Many women who have experienced labour and childbirth reflect on the support they received from their partner or other support person. Sharing the pleasure and the pain at such a special time, can make it a completely amazing experience.
It is a fact that most support partners are fathers, but it is also true that this isn’t always the case. Same sex couples, the mother’s parent, close friend, or sibling or even a doula, are all commonly included under the title of support person.
Read on to learn about being the best support person you can be.
First Thing First
Well before labor starts, talk with your partner about how she may want you to support her. A flexible plan which covers labour and birth preparation will help you both to feel more confident.
Try not to talk too much when your partner is having contractions. It can take an enormous amount of effort for a laboring woman just to get through the pain of a contraction. Avoid trying to make her laugh or minimise what she’s going through, even if it helps you to feel less nervous.
Follow her lead and be respectful of what she is going through.
There is no one ‘right’ level or way to support. You and your partner have a right to your own unique experience of your baby’s birth. Try not to compare with others.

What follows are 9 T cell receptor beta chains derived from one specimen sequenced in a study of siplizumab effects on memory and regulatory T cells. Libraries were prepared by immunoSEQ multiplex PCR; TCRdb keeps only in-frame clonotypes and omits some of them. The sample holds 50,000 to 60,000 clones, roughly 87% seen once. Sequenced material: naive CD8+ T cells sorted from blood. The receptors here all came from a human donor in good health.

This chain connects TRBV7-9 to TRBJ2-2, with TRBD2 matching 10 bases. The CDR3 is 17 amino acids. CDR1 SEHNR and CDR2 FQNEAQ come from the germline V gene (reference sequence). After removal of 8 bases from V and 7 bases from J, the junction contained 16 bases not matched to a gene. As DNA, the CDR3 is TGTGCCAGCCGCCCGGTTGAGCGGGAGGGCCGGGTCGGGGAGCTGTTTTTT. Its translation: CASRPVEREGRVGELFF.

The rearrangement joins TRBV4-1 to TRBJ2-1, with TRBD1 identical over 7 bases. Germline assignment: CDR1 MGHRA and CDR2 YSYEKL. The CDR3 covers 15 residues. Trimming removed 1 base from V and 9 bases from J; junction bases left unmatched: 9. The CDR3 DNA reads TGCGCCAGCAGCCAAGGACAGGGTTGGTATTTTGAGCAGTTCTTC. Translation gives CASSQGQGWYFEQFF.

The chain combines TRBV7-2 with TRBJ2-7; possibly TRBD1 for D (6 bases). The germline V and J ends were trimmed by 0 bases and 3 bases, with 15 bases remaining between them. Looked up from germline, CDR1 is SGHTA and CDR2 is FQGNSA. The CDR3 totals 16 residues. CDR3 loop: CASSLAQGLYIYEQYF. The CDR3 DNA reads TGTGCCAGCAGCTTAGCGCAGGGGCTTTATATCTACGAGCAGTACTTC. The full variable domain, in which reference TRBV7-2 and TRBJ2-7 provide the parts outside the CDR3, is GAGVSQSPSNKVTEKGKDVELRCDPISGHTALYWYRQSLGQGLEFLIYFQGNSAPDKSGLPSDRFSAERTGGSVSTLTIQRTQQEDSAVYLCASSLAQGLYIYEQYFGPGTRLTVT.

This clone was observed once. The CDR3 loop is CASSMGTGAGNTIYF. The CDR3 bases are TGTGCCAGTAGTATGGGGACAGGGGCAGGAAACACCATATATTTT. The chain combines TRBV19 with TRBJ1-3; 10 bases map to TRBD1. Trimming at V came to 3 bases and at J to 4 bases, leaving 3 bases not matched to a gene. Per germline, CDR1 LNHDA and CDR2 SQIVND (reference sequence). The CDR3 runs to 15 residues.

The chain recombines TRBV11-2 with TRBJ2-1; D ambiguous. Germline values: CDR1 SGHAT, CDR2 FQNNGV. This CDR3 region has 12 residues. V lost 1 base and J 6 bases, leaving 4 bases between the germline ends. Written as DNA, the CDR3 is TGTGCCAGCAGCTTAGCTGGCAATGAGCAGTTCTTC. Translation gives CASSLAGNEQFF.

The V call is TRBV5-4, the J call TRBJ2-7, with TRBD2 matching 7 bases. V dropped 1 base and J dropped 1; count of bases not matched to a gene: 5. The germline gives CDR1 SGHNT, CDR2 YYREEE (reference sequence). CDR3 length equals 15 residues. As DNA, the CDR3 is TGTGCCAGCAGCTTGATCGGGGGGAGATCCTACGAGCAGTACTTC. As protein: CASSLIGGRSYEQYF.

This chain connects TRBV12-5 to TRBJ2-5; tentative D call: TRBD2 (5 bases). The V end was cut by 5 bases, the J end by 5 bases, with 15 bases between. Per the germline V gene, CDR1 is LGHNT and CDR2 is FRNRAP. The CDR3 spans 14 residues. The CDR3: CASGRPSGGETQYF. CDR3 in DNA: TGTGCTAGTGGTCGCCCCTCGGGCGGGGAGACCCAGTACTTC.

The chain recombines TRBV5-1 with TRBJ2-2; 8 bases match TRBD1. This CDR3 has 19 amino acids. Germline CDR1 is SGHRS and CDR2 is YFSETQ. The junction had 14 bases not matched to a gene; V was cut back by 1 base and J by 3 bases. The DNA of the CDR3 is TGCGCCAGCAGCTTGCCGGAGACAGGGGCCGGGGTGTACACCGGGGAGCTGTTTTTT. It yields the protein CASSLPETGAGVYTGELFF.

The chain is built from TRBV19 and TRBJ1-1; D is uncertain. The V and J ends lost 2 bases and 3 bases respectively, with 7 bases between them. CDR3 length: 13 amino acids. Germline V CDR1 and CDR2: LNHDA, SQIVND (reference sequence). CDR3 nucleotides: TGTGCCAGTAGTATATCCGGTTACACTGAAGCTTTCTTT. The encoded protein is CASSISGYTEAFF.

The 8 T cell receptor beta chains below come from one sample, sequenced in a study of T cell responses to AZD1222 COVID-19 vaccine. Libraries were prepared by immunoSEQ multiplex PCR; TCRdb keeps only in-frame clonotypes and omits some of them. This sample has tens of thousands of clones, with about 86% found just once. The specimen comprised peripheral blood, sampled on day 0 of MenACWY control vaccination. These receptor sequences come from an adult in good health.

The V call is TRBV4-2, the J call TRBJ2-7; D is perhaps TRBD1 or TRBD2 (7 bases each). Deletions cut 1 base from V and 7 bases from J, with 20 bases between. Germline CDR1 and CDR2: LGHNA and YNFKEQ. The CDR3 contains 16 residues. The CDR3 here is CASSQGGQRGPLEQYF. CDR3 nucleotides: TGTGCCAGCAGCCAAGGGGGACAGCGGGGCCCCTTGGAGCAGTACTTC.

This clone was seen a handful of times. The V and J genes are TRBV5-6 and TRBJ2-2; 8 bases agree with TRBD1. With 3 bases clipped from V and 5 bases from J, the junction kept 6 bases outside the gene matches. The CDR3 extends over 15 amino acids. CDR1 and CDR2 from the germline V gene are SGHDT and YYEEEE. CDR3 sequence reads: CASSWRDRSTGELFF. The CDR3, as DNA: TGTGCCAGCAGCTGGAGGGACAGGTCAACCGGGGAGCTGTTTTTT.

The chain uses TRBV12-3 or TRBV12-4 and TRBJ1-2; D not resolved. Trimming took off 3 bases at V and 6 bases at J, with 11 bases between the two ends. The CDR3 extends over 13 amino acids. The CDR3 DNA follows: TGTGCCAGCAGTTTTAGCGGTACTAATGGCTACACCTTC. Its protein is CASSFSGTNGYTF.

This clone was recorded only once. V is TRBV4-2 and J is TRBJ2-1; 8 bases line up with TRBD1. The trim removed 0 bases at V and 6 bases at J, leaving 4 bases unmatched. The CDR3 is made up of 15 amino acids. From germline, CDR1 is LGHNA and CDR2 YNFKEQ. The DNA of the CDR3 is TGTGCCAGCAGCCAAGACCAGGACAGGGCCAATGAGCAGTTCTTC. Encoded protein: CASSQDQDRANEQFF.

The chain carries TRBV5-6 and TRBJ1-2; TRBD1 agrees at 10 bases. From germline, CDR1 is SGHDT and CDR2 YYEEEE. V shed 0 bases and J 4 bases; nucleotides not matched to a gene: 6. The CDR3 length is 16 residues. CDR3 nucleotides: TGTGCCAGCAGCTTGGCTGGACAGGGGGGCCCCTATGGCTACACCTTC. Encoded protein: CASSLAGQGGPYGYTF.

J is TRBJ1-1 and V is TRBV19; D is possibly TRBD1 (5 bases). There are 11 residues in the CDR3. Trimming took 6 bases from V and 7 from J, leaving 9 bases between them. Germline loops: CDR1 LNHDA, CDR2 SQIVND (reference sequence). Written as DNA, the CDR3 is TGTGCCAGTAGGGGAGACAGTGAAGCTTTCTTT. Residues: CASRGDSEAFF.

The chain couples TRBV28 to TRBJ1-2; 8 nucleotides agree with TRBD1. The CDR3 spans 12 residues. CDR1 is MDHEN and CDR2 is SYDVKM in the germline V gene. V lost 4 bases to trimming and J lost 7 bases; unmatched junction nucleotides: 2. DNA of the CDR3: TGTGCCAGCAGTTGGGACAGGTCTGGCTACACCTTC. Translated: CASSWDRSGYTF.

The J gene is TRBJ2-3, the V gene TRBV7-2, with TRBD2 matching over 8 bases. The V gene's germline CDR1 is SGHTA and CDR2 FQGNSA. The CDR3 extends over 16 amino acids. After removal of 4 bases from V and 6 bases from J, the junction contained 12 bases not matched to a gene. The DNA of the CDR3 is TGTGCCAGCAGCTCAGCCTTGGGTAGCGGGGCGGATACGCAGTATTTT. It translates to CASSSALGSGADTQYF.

Have a mental list of strategies you could try when supporting your partner through labour. Heat packs, light snacks, supportive pillows, music play-list etc. Give each a try and see how effective they are. Remember, the key to effective support is to be a good communicator.
It will help to be fully present and interested. Although you may find some aspects of labour and childbirth confronting, what is important is that you stay the course and be supportive. Labour can take a long time. It will pay for you to care well for yourself as well as you do your partner.
As close as you and your partner may be, ultimately, she is the one giving birth. If this means you need to sit or stand in an awkward or uncomfortable position for a while, so be it.
Expect to see a side of your partner you may not have experienced before. Pain can do strange things to someone’s brain. She may swear, blame you for what she is going through, show remorse for having a baby. Try not to be too sensitive about what she says and how she says it. And never, ever, make fun of her labour ward behaviour in a social setting.
Avoid feeling you need to ‘fix’ things for your partner. Even though this may come from a place of genuine love, ultimately you cannot control what happens when your baby is being born.
Try to understand why you are feeling as you are. You may comprehend more about the workings of the machines in labour ward than you do your laboring partner. That is OK, but just do not let your interest in the technology overcome what she is going through.
Do not assume your partner wants to be touched when she is laboring. Some women find back rubbing and arm stroking very irritating. Ask your partner what she would like you to do, and if she changes her mind and snaps at you, do not feel hurt.